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Ironing hacks: how to iron a shirt in 7 easy steps!

Read about how to iron a shirt fast and accurately. Say goodbye to creases with our ironing hacks.


Reading Time: 5 minutes

white tshirt against a blue background

Creased shirts can ruin your outfit, taking you from smart to scruffy in no time. The last thing you want is to leave a bad impression because you look untidy but as long as you know how to iron a shirt properly you needn’t worry. Here’s how easy ironing a shirt can be.

Make use of the narrow point at the end of your iron. Ironing a shirt involves lots of tricky places like cuffs, collars and pleats, and the pointy end is easier to use.

How to iron a shirt

Before doing anything it’s vital to check the shirt’s label for ironing instructions. You may want to learn how to iron a cotton shirt, or a silk shirt, or a synthetic one – whilst you can follow our tried and tested ironing method below, each material can only take so much heat. Make sure you check the instructions for your iron too and put it on the correct setting.

How to Clean an Iron

How to iron a shirt step by step

  1. Wash your shirt, making sure any stains are removed as ironing could set them in further. OMO Active Auto Liquids is great at removing stains and will leave your shirt clean and smelling fresh.

  2. Set up your ironing board. Make sure it’s set to a comfortable height for you.

  3. Turn your iron onto the correct setting. Following the care label instructions.

  4. Start off with the collar. Work from the centre outwards to stop creases.

  5. Move onto the sleeves. Ironing shirt sleeves are often considered tricky, but with a clear method, it really isn’t. Start off by pressing the cuffs flat to the ironing board. Next lay the sleeve across your board with the seam flat and smooth out with your hand. Start with the narrow point of your iron by the cuff and work backwards up the arm.

  6. ron the back of your shirt. The trickiest part of the back is the pleats, so iron around them carefully. Flatten out as much of the shirt as you can and iron each section as close to the pleats as possible.

  7. Flip the shirt over and work on the front. Gently iron the button row by pressing the narrow point in between each one. Then lay each half out in turn, and work from the outside to the middle – go carefully around any pockets.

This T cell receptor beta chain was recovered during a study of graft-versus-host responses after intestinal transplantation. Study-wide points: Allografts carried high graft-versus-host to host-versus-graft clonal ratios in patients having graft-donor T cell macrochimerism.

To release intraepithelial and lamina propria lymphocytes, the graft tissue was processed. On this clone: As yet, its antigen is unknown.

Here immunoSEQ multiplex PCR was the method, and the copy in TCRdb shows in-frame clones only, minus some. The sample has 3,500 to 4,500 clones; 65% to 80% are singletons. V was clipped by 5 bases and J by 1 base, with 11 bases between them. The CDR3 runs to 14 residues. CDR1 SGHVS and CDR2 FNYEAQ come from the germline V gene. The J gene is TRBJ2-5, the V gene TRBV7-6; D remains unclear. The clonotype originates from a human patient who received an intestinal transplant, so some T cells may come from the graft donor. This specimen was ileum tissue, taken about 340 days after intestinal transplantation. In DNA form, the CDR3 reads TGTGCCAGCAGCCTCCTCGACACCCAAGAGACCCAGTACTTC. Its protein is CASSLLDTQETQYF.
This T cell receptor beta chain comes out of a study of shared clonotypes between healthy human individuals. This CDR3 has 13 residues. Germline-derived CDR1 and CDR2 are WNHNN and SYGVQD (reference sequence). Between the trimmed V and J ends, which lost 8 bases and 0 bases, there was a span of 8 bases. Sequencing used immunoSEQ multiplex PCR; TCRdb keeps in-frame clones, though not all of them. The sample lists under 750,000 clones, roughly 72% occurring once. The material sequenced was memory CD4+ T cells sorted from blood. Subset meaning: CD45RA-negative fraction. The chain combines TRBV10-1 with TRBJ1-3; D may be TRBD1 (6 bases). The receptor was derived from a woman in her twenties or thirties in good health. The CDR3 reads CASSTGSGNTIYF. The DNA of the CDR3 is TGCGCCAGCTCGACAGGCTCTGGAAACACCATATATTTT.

And that’s it: our easy guide to ironing a shirt. Once you learn how to iron a shirt fast with our step by step instructions you can be sure of a crisp look. Follow our simple ironing hacks and wave goodbye to creases.

For more tips on caring and keeping your cherished pieces looking fresh for longer, explore our clothing care section.

Key steps

Remember how to iron a shirt step by step with this handy summary:

  1. Wash your shirt and make sure it’s thoroughly clean before ironing.

  2. Check the care label on your shirt for the optimum iron temperature.

  3. Set your iron temperature and place your board at a comfortable height.

  4. Iron the collar and cuffs first then the sleeves and shirt body (back and then front).

Frequently asked questions on ironing

How do I choose the right temperature setting for ironing my clothes?

The temperature setting on your iron should be based on the fabric type of your clothes. For example, delicate fabrics such as silk or chiffon require a low temperature setting, while cotton and linen can be ironed at a higher temperature. Always check the care label on your clothes for specific ironing instructions.

Can I iron clothes without using an ironing board?

Yes, you can iron clothes without using an ironing board. A flat, clean surface such as a table or countertop can be used as an alternative. Just make sure the surface is heat-resistant and not too delicate to avoid damage from the heat of the iron.

How do I prevent iron marks on my clothes while ironing?

To avoid iron marks on your clothes, it's important to always use the appropriate temperature setting for the fabric type and to avoid leaving the iron in one spot for too long. Additionally, it's recommended to iron clothes inside out to prevent any potential damage to the visible side of the fabric.

Originally published